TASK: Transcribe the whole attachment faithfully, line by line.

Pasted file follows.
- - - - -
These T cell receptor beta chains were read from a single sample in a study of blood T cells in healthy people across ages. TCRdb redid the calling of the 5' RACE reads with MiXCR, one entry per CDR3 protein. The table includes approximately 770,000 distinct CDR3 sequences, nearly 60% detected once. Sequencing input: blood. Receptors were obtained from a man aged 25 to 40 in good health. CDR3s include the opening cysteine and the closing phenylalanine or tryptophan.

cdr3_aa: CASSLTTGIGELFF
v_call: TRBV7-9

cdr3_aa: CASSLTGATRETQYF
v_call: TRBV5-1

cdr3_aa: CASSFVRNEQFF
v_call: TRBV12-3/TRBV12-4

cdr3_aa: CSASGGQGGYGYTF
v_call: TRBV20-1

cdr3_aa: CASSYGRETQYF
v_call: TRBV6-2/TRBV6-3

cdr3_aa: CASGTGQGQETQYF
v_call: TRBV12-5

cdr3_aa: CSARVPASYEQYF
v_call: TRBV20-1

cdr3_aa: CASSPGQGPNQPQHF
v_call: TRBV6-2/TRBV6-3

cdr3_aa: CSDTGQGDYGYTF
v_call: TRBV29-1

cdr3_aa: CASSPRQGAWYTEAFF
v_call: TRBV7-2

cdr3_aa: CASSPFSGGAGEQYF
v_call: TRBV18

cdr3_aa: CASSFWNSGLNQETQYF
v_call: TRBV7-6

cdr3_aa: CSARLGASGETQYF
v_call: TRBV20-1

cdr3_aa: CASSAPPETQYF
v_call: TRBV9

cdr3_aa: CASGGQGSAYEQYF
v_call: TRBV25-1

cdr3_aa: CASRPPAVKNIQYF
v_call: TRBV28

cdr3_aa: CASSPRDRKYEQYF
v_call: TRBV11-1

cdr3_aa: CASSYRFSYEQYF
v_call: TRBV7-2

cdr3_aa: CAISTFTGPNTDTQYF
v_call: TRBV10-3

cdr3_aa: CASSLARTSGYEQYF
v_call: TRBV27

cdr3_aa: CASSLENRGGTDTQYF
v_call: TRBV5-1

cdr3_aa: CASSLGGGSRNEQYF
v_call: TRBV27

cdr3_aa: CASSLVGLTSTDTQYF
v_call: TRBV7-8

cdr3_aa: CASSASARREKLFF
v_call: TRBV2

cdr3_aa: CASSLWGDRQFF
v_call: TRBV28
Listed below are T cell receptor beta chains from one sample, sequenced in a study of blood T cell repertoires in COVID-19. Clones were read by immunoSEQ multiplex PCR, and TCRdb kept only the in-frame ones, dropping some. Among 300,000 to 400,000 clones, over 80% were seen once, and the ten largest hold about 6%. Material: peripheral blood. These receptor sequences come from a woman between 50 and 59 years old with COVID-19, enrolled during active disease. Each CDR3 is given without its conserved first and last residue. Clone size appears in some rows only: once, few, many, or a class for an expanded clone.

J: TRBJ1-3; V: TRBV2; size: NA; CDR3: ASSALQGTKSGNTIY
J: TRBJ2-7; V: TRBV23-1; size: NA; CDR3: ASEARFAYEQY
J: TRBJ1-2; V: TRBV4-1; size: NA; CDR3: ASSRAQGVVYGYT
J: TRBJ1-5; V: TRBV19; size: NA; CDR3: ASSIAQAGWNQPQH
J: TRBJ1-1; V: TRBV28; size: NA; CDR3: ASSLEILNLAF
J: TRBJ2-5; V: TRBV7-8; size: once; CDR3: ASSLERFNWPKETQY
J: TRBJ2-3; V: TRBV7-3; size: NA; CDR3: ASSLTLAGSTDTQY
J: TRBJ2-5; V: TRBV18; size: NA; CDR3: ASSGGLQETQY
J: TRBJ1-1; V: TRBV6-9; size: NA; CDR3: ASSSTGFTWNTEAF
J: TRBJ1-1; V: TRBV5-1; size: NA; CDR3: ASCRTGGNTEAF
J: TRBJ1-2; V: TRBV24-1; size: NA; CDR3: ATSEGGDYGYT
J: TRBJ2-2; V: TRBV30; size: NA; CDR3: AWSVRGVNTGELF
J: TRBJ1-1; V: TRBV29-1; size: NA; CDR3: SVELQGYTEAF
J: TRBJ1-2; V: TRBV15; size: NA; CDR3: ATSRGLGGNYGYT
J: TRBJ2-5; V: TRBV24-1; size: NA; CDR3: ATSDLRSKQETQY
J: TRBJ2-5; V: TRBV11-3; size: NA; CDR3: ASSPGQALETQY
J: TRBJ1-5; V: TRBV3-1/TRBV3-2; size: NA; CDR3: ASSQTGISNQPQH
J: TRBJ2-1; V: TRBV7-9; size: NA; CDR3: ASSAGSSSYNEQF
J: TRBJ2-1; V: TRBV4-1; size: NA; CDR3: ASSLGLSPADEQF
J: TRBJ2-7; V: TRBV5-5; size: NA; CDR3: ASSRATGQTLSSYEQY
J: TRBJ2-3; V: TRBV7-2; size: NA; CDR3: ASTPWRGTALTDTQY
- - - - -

These T cell receptor beta chains were read from a single sample in a study of blood T cells in healthy people across ages. TCRdb redid the calling of the 5' RACE reads with MiXCR, one entry per CDR3 protein. The table includes approximately 770,000 distinct CDR3 sequences, nearly 60% detected once. Sequencing input: blood. Receptors were obtained from a man aged 25 to 40 in good health. CDR3s include the opening cysteine and the closing phenylalanine or tryptophan.

cdr3_aa: CASSLTTGIGELFF
v_call: TRBV7-9

cdr3_aa: CASSLTGATRETQYF
v_call: TRBV5-1

cdr3_aa: CASSFVRNEQFF
v_call: TRBV12-3/TRBV12-4

cdr3_aa: CSASGGQGGYGYTF
v_call: TRBV20-1

cdr3_aa: CASSYGRETQYF
v_call: TRBV6-2/TRBV6-3

cdr3_aa: CASGTGQGQETQYF
v_call: TRBV12-5

cdr3_aa: CSARVPASYEQYF
v_call: TRBV20-1

cdr3_aa: CASSPGQGPNQPQHF
v_call: TRBV6-2/TRBV6-3

cdr3_aa: CSDTGQGDYGYTF
v_call: TRBV29-1

cdr3_aa: CASSPRQGAWYTEAFF
v_call: TRBV7-2

cdr3_aa: CASSPFSGGAGEQYF
v_call: TRBV18

cdr3_aa: CASSFWNSGLNQETQYF
v_call: TRBV7-6

cdr3_aa: CSARLGASGETQYF
v_call: TRBV20-1

cdr3_aa: CASSAPPETQYF
v_call: TRBV9

cdr3_aa: CASGGQGSAYEQYF
v_call: TRBV25-1

cdr3_aa: CASRPPAVKNIQYF
v_call: TRBV28

cdr3_aa: CASSPRDRKYEQYF
v_call: TRBV11-1

cdr3_aa: CASSYRFSYEQYF
v_call: TRBV7-2

cdr3_aa: CAISTFTGPNTDTQYF
v_call: TRBV10-3

cdr3_aa: CASSLARTSGYEQYF
v_call: TRBV27

cdr3_aa: CASSLENRGGTDTQYF
v_call: TRBV5-1

cdr3_aa: CASSLGGGSRNEQYF
v_call: TRBV27

cdr3_aa: CASSLVGLTSTDTQYF
v_call: TRBV7-8

cdr3_aa: CASSASARREKLFF
v_call: TRBV2

cdr3_aa: CASSLWGDRQFF
v_call: TRBV28
Listed below are T cell receptor beta chains from one sample, sequenced in a study of blood T cell repertoires in COVID-19. Clones were read by immunoSEQ multiplex PCR, and TCRdb kept only the in-frame ones, dropping some. Among 300,000 to 400,000 clones, over 80% were seen once, and the ten largest hold about 6%. Material: peripheral blood. These receptor sequences come from a woman between 50 and 59 years old with COVID-19, enrolled during active disease. Each CDR3 is given without its conserved first and last residue. Clone size appears in some rows only: once, few, many, or a class for an expanded clone.

J: TRBJ1-3; V: TRBV2; size: NA; CDR3: ASSALQGTKSGNTIY
J: TRBJ2-7; V: TRBV23-1; size: NA; CDR3: ASEARFAYEQY
J: TRBJ1-2; V: TRBV4-1; size: NA; CDR3: ASSRAQGVVYGYT
J: TRBJ1-5; V: TRBV19; size: NA; CDR3: ASSIAQAGWNQPQH
J: TRBJ1-1; V: TRBV28; size: NA; CDR3: ASSLEILNLAF
J: TRBJ2-5; V: TRBV7-8; size: once; CDR3: ASSLERFNWPKETQY
J: TRBJ2-3; V: TRBV7-3; size: NA; CDR3: ASSLTLAGSTDTQY
J: TRBJ2-5; V: TRBV18; size: NA; CDR3: ASSGGLQETQY
J: TRBJ1-1; V: TRBV6-9; size: NA; CDR3: ASSSTGFTWNTEAF
J: TRBJ1-1; V: TRBV5-1; size: NA; CDR3: ASCRTGGNTEAF
J: TRBJ1-2; V: TRBV24-1; size: NA; CDR3: ATSEGGDYGYT
J: TRBJ2-2; V: TRBV30; size: NA; CDR3: AWSVRGVNTGELF
J: TRBJ1-1; V: TRBV29-1; size: NA; CDR3: SVELQGYTEAF
J: TRBJ1-2; V: TRBV15; size: NA; CDR3: ATSRGLGGNYGYT
J: TRBJ2-5; V: TRBV24-1; size: NA; CDR3: ATSDLRSKQETQY
J: TRBJ2-5; V: TRBV11-3; size: NA; CDR3: ASSPGQALETQY
J: TRBJ1-5; V: TRBV3-1/TRBV3-2; size: NA; CDR3: ASSQTGISNQPQH
J: TRBJ2-1; V: TRBV7-9; size: NA; CDR3: ASSAGSSSYNEQF
J: TRBJ2-1; V: TRBV4-1; size: NA; CDR3: ASSLGLSPADEQF
J: TRBJ2-7; V: TRBV5-5; size: NA; CDR3: ASSRATGQTLSSYEQY
J: TRBJ2-3; V: TRBV7-2; size: NA; CDR3: ASTPWRGTALTDTQY